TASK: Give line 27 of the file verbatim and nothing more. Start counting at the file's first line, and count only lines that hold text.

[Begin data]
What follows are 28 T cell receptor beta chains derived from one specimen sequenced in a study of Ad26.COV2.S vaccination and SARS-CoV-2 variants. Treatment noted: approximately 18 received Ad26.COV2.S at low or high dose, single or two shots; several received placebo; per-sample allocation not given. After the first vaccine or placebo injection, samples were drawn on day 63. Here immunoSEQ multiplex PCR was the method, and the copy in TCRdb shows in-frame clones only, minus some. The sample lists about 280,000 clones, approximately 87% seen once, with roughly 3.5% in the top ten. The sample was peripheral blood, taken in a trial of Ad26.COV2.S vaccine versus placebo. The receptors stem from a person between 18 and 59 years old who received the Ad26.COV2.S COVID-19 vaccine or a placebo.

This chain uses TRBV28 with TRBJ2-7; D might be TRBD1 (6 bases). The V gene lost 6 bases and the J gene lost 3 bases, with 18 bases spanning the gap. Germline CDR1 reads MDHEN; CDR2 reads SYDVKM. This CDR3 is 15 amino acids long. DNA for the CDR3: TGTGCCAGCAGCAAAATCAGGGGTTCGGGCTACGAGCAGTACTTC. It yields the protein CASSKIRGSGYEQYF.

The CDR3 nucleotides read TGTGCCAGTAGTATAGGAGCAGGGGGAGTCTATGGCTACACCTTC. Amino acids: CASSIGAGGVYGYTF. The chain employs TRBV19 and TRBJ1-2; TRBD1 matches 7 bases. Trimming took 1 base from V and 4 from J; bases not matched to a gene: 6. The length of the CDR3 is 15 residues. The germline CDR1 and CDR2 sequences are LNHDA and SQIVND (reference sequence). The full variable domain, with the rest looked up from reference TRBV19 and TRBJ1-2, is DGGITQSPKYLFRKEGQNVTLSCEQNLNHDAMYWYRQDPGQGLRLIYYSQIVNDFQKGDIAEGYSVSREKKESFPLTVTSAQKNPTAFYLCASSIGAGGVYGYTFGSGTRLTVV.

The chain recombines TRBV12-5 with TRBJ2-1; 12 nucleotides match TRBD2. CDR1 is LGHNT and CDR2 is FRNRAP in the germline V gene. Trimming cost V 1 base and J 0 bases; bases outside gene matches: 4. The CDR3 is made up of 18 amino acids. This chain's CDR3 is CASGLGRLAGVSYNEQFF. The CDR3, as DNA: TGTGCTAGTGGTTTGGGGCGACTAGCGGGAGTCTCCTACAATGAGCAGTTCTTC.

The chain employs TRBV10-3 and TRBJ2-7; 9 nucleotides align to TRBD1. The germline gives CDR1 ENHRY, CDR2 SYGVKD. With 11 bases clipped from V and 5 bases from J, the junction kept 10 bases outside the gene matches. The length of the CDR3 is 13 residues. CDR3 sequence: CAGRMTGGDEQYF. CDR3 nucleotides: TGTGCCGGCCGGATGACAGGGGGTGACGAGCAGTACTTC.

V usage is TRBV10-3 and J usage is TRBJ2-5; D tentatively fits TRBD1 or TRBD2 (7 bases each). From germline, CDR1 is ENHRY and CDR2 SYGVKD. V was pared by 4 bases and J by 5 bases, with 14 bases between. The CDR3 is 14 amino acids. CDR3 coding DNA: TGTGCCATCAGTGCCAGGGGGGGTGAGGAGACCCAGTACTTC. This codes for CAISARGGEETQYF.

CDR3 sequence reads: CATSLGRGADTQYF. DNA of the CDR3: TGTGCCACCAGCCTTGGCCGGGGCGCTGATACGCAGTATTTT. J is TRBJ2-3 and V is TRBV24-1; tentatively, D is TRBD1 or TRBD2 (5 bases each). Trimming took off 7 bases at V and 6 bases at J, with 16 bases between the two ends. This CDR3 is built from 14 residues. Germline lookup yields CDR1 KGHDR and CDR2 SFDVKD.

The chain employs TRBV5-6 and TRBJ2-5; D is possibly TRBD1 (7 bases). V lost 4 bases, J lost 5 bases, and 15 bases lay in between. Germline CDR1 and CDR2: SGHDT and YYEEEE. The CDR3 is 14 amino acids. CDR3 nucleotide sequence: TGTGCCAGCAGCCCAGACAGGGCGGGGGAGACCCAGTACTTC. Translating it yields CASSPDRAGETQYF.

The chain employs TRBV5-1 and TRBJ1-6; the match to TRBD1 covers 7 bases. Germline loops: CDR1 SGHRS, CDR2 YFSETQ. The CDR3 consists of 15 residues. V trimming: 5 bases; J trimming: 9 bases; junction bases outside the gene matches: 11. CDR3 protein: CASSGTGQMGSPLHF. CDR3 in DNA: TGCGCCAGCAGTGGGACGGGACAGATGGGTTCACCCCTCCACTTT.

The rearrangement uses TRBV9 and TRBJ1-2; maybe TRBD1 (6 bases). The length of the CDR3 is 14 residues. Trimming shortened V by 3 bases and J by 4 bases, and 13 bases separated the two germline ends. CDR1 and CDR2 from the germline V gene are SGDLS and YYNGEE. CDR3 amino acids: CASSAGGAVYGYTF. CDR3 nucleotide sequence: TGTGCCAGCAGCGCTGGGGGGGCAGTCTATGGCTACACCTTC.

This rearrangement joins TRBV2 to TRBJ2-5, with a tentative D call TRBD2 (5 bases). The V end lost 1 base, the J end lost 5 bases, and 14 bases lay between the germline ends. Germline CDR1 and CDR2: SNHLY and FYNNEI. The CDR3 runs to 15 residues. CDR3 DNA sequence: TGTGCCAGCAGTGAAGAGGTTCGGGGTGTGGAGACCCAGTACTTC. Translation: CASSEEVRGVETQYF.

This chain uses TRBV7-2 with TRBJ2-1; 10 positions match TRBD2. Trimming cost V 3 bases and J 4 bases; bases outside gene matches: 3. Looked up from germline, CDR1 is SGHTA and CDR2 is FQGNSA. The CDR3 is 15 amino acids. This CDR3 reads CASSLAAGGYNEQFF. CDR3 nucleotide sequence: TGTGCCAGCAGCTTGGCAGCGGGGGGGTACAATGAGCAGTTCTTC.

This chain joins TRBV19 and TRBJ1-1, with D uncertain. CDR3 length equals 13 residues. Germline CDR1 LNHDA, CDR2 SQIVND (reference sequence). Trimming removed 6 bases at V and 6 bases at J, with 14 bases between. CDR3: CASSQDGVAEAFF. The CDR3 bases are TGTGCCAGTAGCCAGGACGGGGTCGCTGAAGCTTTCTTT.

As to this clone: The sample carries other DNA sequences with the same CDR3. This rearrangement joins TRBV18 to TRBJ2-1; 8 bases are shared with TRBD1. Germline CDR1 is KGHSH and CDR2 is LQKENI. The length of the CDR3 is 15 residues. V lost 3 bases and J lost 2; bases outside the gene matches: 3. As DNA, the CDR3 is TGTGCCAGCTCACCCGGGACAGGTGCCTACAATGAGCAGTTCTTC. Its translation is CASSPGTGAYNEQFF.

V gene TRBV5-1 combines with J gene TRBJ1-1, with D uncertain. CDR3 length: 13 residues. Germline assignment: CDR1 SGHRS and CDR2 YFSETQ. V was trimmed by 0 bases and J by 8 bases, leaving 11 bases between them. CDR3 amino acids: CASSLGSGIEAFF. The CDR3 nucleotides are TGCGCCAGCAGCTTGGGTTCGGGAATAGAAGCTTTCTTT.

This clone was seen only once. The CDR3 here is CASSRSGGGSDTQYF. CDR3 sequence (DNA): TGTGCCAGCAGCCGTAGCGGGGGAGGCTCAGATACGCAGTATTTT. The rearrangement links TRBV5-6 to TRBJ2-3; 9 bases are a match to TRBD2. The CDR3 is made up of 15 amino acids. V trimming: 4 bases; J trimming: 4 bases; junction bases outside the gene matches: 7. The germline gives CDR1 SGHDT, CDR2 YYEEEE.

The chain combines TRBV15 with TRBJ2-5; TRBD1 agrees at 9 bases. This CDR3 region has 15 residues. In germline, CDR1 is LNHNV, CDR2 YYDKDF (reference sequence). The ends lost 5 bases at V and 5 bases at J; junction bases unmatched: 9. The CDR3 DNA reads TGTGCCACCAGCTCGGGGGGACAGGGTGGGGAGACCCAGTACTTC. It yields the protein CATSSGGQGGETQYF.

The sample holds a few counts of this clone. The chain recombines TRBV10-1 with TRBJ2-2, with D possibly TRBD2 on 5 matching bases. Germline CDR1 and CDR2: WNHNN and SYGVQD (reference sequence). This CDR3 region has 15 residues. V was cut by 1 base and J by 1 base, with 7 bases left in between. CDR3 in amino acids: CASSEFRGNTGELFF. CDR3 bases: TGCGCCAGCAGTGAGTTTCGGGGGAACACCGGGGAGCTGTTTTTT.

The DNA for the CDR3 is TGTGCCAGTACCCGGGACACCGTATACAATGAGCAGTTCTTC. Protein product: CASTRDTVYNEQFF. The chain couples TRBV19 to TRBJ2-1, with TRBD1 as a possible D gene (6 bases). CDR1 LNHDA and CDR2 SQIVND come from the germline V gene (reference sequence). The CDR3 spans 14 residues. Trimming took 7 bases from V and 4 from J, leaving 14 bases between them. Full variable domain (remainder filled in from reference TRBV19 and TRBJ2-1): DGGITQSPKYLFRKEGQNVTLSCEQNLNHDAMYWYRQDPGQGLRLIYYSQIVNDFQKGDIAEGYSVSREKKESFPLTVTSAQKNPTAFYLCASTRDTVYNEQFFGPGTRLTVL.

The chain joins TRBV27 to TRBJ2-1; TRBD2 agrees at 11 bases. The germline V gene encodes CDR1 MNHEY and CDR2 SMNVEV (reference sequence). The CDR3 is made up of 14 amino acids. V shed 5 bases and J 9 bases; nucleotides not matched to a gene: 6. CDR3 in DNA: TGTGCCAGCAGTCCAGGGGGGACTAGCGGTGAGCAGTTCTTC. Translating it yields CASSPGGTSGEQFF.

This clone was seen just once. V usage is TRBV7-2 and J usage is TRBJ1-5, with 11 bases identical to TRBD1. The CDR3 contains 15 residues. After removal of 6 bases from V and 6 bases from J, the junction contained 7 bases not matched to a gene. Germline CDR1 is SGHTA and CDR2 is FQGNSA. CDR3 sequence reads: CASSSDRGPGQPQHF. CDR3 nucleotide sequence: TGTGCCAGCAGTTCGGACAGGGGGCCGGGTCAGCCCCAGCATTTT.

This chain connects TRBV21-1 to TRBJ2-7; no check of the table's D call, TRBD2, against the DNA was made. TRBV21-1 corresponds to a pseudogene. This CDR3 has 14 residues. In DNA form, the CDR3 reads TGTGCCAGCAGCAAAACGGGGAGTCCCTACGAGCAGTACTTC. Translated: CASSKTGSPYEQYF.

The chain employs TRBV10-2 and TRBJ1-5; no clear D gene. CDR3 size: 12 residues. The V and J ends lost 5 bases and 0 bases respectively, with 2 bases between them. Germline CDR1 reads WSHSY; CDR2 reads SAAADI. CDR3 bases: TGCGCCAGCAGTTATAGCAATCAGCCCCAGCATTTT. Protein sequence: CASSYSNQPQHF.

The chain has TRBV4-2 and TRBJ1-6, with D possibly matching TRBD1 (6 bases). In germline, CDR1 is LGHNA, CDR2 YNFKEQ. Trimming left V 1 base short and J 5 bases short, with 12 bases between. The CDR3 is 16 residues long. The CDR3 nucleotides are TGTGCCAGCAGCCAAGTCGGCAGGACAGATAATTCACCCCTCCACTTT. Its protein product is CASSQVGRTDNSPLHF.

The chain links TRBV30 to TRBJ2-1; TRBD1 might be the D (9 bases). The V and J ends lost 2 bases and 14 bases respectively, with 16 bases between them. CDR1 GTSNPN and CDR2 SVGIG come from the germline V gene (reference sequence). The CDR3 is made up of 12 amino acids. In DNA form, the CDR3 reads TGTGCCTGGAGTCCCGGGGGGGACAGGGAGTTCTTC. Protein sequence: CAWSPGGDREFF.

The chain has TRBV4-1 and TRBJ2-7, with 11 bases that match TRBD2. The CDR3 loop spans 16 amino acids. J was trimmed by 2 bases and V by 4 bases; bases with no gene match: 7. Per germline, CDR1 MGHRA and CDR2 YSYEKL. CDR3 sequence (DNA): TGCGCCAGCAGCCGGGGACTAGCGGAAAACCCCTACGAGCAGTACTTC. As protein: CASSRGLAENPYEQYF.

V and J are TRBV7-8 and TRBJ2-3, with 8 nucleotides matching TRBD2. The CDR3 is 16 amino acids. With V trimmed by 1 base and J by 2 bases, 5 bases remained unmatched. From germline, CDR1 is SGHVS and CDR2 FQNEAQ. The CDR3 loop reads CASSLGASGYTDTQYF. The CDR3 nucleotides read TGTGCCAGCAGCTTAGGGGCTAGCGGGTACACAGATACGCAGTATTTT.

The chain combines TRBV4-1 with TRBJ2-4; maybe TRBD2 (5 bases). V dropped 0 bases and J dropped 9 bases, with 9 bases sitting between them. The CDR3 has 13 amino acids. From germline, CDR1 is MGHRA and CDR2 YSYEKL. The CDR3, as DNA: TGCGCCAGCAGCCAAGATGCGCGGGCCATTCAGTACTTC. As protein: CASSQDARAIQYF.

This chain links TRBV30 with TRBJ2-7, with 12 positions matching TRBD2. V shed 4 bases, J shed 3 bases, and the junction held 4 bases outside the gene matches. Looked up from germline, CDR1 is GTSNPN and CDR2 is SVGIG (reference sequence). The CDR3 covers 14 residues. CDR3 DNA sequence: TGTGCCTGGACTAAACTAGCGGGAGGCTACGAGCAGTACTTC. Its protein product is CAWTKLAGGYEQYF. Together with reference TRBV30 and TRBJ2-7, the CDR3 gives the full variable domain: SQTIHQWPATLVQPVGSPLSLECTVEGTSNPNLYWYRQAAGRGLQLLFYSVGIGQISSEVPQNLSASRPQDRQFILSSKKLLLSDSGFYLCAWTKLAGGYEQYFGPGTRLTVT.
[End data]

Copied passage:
V and J are TRBV7-8 and TRBJ2-3, with 8 nucleotides matching TRBD2. The CDR3 is 16 amino acids. With V trimmed by 1 base and J by 2 bases, 5 bases remained unmatched. From germline, CDR1 is SGHVS and CDR2 FQNEAQ. The CDR3 loop reads CASSLGASGYTDTQYF. The CDR3 nucleotides read TGTGCCAGCAGCTTAGGGGCTAGCGGGTACACAGATACGCAGTATTTT.